The combination was irresistible: wings and Sweet Justice.
Even though I had plans to head out of town Sunday afternoon, priority one was seeing my favorite '80s cover band while munching on chicken wings at the first ever Kickin' Chicken Wingfest, a dubious name at best. I bet those chickens do kick (and scream) when someone tries to remove their wings.
It turned out to be a gloriously sunny day to walk down Broad to the 17th Street Farmers' Market and take a detour to see for the first time the Burial Ground for Negros located just off of Broad near 16th Street.
I hadn't realized how many informational historic sign markers were down there telling the story of the city gallows, Lumpkin's Jail and how the area had been used over the years.
Tucked away as it was, the verdant green field felt a world away from the bustling traffic above and nearby festival. In several places were small "altars" where people had left mementos and candles in acknowledgement of the countless slaves and free blacks long ago buried here but no longer marked in any way.
That's the thing about Richmond; you never know when history will rear its head to remind us of how much living and dying has gone on here for centuries.
From there, it was on to the farmers' market where I could hear Sweet Justice playing Pat Benetar long before I saw them or the stage. Don't get me wrong, I am a devotee of new music but listening to a middle-aged band play '80s hair and metal songs I never even knew the first time around is way more fun that you might think.
First order of business with Sweet Justice is always checking out the long-haired bass player's t-shirt since he's got a stellar collection. Today's read "Employee of the month," a title he's likely never earned, thereby making it all the more amusing.
Since it was barely fifteen minutes into the festival, there weren't more than a dozen people gathered in front of the stage so I left them singing Scorpions' "Rock You Like a Hurricane" and went off in search of something to put in my mouth.
The first stop was at the wine on tap tent for some Prosecco, easily obtainable since there was no line so the servers still had smiles on their faces. From there, it was a scavenger hunt to find the booths offering wings in between all the cheesy fair food type booths.
I can't wrap my head around why someone would go to a wing fest to get a funnel cake or gyro, yet there they were, taking up valuable space to offer crap food. But I digress.
My first wings came from Boardwalk Hotdogs where they had two flavor options, chile-lime or garlic Parmesan, which is what I got. The wing pieces and drummetes were rolled in so much salty Parmesan that after finishing them, my mouth felt like it could turn inside out like a slug with salt poured on it by a cruel child.
Round two brought full wings, not pieces, from Zainab's Halal, which had good flavor but came across as more fried than sauced and even the addition of sauce was pretty tame. To make matters worse, the band was playing "Hotel California," easily one of the most annoying and overplayed songs of all time.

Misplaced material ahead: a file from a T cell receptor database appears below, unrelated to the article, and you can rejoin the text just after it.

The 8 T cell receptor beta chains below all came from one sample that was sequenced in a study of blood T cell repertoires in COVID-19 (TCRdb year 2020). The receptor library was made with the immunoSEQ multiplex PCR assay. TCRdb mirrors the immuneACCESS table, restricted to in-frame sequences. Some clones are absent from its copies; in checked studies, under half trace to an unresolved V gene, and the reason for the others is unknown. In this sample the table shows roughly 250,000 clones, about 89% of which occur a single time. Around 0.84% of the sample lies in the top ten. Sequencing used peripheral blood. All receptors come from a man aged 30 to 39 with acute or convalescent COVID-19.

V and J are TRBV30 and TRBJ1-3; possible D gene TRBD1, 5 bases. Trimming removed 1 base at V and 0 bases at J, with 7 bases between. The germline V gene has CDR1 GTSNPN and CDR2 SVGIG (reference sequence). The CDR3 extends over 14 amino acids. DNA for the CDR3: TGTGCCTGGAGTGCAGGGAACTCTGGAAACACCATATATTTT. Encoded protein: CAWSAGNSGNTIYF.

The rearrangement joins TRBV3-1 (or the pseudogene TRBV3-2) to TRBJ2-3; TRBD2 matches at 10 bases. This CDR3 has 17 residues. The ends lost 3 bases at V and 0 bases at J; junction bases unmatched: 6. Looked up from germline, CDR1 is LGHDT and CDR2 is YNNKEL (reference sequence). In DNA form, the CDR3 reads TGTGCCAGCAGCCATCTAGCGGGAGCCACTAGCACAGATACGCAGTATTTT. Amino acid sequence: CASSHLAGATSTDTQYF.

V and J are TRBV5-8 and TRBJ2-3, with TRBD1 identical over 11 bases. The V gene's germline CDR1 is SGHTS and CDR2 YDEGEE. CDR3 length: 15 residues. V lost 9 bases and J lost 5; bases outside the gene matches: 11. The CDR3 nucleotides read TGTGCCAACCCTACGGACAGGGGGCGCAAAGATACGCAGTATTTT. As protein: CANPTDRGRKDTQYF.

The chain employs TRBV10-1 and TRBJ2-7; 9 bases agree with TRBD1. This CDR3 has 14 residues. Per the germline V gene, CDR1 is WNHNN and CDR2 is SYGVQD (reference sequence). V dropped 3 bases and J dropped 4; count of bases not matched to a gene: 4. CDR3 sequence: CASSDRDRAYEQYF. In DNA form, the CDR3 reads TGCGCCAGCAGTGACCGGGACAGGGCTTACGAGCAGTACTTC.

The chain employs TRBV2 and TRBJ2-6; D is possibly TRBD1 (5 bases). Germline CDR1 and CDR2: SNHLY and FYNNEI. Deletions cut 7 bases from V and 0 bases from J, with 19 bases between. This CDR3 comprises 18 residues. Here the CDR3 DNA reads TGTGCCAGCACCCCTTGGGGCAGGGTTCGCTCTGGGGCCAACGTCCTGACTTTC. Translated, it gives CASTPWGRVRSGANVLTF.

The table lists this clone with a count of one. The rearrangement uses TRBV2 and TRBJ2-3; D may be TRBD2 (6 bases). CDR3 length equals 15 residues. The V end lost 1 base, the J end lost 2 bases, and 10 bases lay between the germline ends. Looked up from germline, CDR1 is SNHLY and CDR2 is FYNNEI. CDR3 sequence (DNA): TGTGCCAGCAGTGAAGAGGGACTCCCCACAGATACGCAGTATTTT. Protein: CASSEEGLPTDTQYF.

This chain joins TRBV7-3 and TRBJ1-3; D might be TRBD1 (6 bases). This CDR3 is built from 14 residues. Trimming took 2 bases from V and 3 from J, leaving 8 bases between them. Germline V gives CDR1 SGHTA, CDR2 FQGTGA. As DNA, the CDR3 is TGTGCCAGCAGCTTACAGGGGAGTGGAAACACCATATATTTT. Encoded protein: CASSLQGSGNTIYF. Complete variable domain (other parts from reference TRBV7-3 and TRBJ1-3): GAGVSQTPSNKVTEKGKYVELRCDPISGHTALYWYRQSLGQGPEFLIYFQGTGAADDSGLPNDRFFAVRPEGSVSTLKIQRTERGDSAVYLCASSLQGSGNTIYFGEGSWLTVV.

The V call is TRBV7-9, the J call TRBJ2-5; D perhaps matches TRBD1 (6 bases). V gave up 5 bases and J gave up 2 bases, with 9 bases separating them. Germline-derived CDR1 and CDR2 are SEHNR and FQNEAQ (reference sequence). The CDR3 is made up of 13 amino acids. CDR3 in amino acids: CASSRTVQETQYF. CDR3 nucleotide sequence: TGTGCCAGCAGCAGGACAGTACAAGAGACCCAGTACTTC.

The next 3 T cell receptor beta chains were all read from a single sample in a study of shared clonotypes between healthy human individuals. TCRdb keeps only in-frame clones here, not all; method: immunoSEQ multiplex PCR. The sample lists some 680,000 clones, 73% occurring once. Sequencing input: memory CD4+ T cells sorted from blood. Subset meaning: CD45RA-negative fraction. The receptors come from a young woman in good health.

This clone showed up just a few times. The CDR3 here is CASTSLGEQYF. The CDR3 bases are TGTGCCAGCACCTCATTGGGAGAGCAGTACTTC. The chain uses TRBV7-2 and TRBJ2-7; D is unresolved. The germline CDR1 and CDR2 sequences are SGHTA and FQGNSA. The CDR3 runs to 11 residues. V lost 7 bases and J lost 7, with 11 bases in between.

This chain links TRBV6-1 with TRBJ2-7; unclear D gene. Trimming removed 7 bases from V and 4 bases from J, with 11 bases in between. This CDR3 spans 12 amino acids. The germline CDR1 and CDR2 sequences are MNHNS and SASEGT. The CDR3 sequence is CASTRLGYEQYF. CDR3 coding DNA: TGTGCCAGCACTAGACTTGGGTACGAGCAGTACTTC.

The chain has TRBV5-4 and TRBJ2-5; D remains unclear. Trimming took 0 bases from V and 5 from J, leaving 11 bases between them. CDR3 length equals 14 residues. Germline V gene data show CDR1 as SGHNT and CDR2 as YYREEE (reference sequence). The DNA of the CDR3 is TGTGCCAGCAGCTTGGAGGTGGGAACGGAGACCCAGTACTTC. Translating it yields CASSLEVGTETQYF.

I love Sweet Justice, but they could eliminate all the Eagles' dreck and it would be fine by me.
For my last venture into wings, I tried On the Rox's version which was brined, smoked and confited and came with a smoked buffalo sauce. Never one to turn down food cooked in fat, I enjoyed the wings but some people still found their heat lacking. Fortunately, the music wasn't, because who doesn't enjoy hearing Whitesnake's "Lay Down Your Love" on a sunny afternoon?
The ups and downs of wing tastings led to discussion of what makes a true buffalo wing, a subject on which I am no expert. But I once knew someone who was.
My frame of reference is a woman named Jeannie I met when I first moved to Richmond in 1986. Jeannie had lived her entire life in Buffalo (and had the accent to prove it) and was amazed that I'd never heard of, much less had, buffalo chicken wings.
She attempted to right this grievous wrong by first making me a batch which I devoured and then allowing me to copy her mother's "secret" recipe, which dated back to the '60s. One thing she was resolute about was that it mattered not if you baked, deep fried or grilled your wings; what mattered was the sauce.
Jeannie's mother's version wasn't complicated but it wasn't one note, either. It called for Durkee red hot cayenne pepper sauce, which, according to her mother, had originally been Frank's red hot cayenne pepper sauce before Durkee had bought it in the '70s. The sauce was cooked along with butter, lemon juice and garlic powder and once it came off the burner, honey was added.
The recipe advised one coating of the sauce for mild and two -one before putting them in the oven for three minutes and one when they came out - for hot and spicy. Then they got a sprinkle of Parmesan.
My favorite part of the recipe was, "Serve with blue cheese dressing for dipping and cold celery (on ice!) for cooling your mouth off." Because, you see, if the celery wasn't on ice, Jeannie and her Mom couldn't guarantee it would cool anything off.
As I sat on a bale of hay listening to Sweet Justice play Def Leppard and eating through an array of wing styles, my mind kept coming back to memories of Jeannie's wings, far superior to any at Wingfest.
This I knew, even though I hadn't had them since Def Leppard was playing their own songs.
Apparently, a girl never forgets her first real Buffalo wings. Jeannie, you spoiled me.